Tuesday, December 4, 2012

Can You Reason Your Way to God? Is This a Trick Question? (CCCC #3)*

I had a friend in college, a philosophy major, who used to sit in the cafeteria and argue against—and for—the existence of God. The fact that he could take either side, and win, left me cold.

So the third question in the Compendium of the Catechism of the Catholic Church (CCCC) leaves me kind of cold too: How is it possible to know God with only the light of human reason?

I think to myself, But is it? And then I think, Is this a trick question? It turns out that it kind of is.

Because, and you’ll read this in tomorrow’s post, there’s a follow-up question (#4), which says, in a phrase, Not so fast. Reason can give you knowledge of God—but not understanding of the Mystery of God. . . .

For now, though, the question is, Can you reason your way to God? 

I thought scientists were the ones with reason, and don’t scientists say that God is an unnecessary hypothesis? The abbreviated answer of the CCCC is little comfort to the agnostic who still occasionally shows up for handouts in a dark corner of my mind:

Starting from creation, that is from the world and from the human person, through reason alone one can know God with certainty as the origin and end of the universe, as the highest good and as infinite truth and beauty.

The beauty of the full Catechism is in the details. Where the Compendium gives a single-sentence answer to each question, the CCC (3 C’s, not 4) is much longer and richer. Here’s where we come to St. Augustine. The great man is pictured above, looking a bit like he’s been pondering God without sleep for too long.

Augustine’s argument for the existence of God, one of them anyway, is briefly excerpted in paragraph 32 of the CCC. It has always been moving to me. Here’s a longer excerpt:

Question the beauty of the earth, question the beauty of the sea, question the beauty of the air, amply spread around everywhere, question the beauty of the sky, question the serried ranks of the stars, question the sun making the day glorious with its bright beams, question the moon tempering the darkness of the following night with its shining rays, question the animals that move in the waters, that amble about on dry land, that fly in the air; their souls hidden, their bodies evident; the visible bodies needing to be controlled, the invisible souls controlling them; question all these things. They all answer you, “Here we are, look; we’re beautiful.”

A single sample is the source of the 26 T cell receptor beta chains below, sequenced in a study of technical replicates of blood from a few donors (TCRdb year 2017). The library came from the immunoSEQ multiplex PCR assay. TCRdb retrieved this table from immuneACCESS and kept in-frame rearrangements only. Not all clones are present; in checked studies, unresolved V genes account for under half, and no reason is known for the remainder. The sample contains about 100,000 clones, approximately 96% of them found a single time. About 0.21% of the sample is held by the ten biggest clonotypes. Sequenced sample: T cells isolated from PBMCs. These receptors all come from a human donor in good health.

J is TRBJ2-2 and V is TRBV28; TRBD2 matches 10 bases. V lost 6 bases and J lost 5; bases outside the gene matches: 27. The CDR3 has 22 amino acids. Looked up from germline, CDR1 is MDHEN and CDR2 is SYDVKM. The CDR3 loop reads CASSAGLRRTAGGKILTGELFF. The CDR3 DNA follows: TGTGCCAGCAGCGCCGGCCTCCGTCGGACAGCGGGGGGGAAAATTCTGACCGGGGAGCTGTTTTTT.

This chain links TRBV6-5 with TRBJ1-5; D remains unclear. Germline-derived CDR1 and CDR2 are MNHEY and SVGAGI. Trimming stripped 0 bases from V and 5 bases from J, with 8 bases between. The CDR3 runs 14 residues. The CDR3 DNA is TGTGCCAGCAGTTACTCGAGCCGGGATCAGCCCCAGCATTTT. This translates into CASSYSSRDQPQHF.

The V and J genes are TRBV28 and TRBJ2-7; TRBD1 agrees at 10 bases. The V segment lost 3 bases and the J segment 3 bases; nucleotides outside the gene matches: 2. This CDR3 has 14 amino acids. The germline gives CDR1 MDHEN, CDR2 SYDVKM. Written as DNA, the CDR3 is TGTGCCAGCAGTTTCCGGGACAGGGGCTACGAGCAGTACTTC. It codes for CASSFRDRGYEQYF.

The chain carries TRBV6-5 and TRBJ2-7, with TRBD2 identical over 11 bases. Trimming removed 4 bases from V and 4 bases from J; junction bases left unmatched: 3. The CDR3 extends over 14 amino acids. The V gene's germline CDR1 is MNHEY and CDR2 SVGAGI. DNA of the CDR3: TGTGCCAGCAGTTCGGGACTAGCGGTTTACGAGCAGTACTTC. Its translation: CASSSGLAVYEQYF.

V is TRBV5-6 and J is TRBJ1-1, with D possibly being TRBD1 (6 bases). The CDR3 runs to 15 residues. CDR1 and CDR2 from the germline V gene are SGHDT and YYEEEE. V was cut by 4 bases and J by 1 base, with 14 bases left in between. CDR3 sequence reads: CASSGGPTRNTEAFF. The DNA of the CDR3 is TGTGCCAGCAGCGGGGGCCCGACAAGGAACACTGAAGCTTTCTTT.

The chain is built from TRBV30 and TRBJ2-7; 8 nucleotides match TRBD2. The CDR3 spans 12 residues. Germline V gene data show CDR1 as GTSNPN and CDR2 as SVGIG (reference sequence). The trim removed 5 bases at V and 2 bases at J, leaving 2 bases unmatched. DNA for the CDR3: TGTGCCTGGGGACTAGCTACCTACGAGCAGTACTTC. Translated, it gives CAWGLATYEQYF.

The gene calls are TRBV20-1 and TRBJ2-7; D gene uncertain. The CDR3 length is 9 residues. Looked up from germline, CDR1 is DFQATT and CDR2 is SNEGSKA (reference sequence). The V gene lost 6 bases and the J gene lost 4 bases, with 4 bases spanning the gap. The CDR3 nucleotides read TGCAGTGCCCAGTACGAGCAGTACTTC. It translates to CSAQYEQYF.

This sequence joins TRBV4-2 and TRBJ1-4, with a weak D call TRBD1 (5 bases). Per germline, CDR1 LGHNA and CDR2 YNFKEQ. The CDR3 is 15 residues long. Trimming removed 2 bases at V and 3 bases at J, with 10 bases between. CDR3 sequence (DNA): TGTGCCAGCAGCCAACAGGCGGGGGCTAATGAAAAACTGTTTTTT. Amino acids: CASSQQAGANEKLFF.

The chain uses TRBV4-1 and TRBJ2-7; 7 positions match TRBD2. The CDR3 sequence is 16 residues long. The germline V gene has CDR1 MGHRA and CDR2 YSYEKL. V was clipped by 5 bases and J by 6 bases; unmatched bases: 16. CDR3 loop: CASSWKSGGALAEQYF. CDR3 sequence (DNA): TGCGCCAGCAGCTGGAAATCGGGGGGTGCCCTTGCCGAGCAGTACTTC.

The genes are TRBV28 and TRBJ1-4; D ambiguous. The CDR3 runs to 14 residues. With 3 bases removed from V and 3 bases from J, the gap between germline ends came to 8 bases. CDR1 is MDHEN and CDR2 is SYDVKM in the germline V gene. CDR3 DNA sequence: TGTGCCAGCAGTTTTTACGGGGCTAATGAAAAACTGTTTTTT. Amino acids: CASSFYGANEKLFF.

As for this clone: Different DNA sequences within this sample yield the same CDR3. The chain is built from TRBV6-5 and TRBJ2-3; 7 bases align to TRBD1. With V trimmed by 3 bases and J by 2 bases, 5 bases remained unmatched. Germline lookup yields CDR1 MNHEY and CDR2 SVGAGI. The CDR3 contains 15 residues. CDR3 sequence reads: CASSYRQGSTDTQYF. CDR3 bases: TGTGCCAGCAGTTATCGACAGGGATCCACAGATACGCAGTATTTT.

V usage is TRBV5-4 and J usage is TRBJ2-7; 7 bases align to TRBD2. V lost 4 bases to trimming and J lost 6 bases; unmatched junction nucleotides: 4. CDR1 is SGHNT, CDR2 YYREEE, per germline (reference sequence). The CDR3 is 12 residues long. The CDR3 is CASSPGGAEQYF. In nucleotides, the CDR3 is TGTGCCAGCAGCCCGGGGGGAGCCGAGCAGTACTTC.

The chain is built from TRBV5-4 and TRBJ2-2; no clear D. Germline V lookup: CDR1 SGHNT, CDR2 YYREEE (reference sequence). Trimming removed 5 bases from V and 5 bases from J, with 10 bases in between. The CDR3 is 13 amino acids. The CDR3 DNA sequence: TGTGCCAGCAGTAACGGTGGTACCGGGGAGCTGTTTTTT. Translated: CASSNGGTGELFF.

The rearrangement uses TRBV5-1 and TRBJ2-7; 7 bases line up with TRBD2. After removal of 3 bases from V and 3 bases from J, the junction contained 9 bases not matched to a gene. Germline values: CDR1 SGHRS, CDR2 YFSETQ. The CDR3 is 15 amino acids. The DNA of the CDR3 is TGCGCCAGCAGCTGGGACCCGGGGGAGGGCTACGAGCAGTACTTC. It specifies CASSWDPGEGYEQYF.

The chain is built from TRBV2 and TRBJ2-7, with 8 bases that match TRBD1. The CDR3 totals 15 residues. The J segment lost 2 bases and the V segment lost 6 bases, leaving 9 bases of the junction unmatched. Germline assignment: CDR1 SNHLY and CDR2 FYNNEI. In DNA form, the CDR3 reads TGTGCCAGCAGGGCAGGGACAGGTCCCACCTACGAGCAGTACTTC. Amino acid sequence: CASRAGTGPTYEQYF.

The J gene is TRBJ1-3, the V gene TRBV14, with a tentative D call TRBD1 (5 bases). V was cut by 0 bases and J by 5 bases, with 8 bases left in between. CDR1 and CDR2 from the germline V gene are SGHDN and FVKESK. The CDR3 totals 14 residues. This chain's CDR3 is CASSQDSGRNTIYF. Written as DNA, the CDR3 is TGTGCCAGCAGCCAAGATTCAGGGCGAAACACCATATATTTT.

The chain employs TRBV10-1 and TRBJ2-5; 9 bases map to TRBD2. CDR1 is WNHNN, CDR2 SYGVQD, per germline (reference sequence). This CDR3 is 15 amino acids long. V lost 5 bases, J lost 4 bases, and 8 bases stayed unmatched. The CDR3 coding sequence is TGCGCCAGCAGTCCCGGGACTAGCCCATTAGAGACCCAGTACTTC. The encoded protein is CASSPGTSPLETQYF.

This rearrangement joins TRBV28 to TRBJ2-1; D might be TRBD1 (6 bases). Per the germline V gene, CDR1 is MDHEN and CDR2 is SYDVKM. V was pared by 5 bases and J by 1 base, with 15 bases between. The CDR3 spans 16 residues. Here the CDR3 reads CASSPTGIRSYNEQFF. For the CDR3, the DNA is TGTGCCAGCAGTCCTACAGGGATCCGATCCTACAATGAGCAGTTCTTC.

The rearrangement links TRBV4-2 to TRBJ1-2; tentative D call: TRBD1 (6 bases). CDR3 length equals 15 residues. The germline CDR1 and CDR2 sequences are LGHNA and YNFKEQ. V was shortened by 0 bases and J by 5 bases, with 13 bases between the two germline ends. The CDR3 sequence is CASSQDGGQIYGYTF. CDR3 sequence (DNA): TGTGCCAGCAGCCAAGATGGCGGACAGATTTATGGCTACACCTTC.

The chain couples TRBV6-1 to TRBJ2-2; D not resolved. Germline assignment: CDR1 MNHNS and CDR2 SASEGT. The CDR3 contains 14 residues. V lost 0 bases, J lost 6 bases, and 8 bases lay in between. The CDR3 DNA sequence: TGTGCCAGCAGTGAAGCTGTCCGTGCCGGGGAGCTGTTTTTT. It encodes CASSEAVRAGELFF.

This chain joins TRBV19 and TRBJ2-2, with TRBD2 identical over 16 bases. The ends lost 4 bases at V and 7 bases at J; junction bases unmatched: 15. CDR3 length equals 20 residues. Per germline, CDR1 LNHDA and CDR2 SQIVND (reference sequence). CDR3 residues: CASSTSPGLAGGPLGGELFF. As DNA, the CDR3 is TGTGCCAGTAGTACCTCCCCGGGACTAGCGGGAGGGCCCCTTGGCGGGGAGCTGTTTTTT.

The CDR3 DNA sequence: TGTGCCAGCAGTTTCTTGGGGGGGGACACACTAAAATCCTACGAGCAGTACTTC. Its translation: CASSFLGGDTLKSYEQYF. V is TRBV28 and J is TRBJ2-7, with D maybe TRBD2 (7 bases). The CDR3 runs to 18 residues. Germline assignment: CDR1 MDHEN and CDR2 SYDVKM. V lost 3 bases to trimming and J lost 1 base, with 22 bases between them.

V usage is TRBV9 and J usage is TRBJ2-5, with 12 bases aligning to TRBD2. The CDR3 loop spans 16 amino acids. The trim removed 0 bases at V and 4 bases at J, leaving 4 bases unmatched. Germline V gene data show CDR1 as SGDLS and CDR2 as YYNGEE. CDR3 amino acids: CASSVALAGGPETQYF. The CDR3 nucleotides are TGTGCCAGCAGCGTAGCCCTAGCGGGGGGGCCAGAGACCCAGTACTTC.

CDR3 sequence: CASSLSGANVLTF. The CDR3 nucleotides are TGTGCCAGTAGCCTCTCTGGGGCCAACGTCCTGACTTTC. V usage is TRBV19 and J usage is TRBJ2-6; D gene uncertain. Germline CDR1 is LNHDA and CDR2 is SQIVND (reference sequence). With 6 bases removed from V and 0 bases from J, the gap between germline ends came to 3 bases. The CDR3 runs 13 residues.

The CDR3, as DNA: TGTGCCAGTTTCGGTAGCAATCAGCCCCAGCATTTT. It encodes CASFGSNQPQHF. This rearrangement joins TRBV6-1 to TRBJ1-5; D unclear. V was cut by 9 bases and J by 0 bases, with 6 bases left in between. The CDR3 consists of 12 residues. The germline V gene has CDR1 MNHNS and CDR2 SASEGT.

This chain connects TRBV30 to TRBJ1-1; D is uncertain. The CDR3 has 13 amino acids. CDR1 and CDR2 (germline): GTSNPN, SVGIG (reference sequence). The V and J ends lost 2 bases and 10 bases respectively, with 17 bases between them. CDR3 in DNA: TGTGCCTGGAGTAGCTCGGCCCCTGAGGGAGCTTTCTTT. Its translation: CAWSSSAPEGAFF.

Their beauty is their confession. Who made these beautiful changeable things, if not one who is beautiful and unchangeable? . . . 

Here is a “proof” of the existence of God that touches me, a proof based on beauty, a proof that appeals to the heart as well as to the intellect.

Today was an exceptionally beautiful December day in New England. Temperatures touched the 50s. It was the kind of day when I looked to see if the tulips under my office window weren’t coming up early. Then tonight I took a walk after dinner under a clear and starry sky. The breeze coming off the ocean, the sighing of the surf, the unaccustomed quiet of our neighborhood . . . It was a day and an evening that together argued loudly for the existence of God, and in a way far more convincing than my friend, the philosophy major. 

* NOTE: This post is third in a series on the Catechism of the Catholic Church, in honor of the new liturgical year and to do my small bit to evangelize in this Year of Faith declared by Pope Benedict. To guide myself through the CCC, I am using the question-answer format of the Compendium of the Catechism of the Catholic Church (that makes 4C’s). I am no expert and will try only to make some kind of personal sense of the Catechism by relating it to the experience of each passing day.

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